Date Departure Arrival Distance
(nautical miles)
May 21 Oakland, California Burbank, California 283 .
. Burbank Tucson, Arizona 393 .
. Tucson New Orleans, Louisiana 1,070 .
. New Orleans Miami, Florida 586 final servicing of plane
June 1 Miami San Juan, Puerto Rico 908 June 3 photo taken at S.J.?
. San Juan Cumana, Venezuela 492 .
. Cumana Paramaribo, Suriname 610 .
. Paramaribo Fortaleza, Brazil 1,142 .
. Fortaleza Natal, Brazil 235 .
. Natal, Brazil St. Louis, Senegal 1,727 translantic leg, 13 hours, 12 min. flight time
. St. Louis, Senegal Dakar, Senegal 100 .
. Dakar Gao, Mali 1,016 .
. Gao N'Djamena, Chad 910 .
. N'Djamena El Fasher, Sudan 610 .
. El Fasher Khartoum, Sudan 437 .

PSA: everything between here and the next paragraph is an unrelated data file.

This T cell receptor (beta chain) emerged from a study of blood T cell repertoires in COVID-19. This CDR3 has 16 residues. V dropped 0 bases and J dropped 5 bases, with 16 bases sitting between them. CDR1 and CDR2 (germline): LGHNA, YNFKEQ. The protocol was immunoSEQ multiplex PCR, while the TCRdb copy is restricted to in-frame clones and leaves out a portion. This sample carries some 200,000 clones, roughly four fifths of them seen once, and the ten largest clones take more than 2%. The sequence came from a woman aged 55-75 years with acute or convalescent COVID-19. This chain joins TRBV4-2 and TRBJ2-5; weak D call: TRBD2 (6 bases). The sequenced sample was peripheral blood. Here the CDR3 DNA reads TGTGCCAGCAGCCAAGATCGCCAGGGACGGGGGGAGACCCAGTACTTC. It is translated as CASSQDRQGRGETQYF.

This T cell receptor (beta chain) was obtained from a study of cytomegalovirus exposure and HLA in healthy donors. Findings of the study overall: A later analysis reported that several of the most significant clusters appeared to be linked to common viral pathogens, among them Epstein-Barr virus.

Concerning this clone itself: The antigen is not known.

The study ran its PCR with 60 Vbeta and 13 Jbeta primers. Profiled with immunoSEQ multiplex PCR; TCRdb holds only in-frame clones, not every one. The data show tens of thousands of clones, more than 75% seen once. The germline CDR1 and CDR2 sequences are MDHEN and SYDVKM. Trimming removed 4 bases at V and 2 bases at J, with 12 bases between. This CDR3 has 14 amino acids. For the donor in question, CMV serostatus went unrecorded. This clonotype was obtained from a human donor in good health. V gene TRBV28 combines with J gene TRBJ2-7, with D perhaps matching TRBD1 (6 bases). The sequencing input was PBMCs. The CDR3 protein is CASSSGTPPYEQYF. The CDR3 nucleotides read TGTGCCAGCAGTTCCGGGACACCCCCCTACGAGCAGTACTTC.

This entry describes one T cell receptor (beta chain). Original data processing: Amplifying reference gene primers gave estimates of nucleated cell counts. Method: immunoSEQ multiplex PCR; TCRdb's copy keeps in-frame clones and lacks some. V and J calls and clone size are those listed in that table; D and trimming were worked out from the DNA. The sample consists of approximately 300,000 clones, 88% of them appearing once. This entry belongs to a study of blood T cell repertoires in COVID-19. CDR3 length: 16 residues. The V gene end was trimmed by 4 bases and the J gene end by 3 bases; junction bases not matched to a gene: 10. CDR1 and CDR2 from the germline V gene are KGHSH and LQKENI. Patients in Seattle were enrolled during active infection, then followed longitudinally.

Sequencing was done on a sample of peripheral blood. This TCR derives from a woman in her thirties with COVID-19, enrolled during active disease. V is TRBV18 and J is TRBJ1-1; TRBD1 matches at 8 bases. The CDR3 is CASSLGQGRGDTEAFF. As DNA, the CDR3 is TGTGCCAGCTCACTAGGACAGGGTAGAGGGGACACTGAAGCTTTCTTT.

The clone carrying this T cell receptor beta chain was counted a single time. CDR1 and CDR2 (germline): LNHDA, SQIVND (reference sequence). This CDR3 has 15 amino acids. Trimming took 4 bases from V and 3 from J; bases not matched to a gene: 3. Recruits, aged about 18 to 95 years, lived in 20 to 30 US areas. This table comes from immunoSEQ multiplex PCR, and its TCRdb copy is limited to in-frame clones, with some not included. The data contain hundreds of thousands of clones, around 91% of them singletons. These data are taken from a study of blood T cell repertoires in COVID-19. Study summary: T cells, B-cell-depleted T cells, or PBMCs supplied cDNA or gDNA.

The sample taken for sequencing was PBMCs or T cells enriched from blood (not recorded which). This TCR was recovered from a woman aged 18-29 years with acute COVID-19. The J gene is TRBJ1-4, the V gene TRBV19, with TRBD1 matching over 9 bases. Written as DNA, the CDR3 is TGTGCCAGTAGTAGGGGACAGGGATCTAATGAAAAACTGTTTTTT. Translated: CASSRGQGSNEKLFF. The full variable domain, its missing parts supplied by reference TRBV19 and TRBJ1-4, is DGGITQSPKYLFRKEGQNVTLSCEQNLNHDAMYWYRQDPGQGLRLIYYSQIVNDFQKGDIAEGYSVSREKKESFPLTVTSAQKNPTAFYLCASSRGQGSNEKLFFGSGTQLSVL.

. Khartoum Massawa, Ethiopia 400 .
. Massawa Assab, Ethiopia 241 .
. Assab Karachi, Pakistan 1,627 first flight from Africa to India
June 16-17 Karachi Calcutta, India 1,178 .
. Calcutta Sittwe, Burma 291 .
. Sittwe Rangoon, Burma 268 .
. Rangoon Bangkok, Thailand 315 .
. Bangkok Singapore 780 .
. Singapore Bandung, Indonesia 541 delayed here by monsoon
June 27 Bandung Surabaya, Indonesia 310 .
. Surabaya Kupang, Indonesia 668 .
. Kupang Darwin, Australia 445 .
June 28-29 Darwin Lae, New Guinea 1,012 direction finder repaired, parachutes sent home
. Lae Howland Island 2,224 never arrived
. Howland Island Honolulu, Hawaii 1,648 .
. Honolulu Oakland, California 2,090 .
.   Total Miles 24,557 .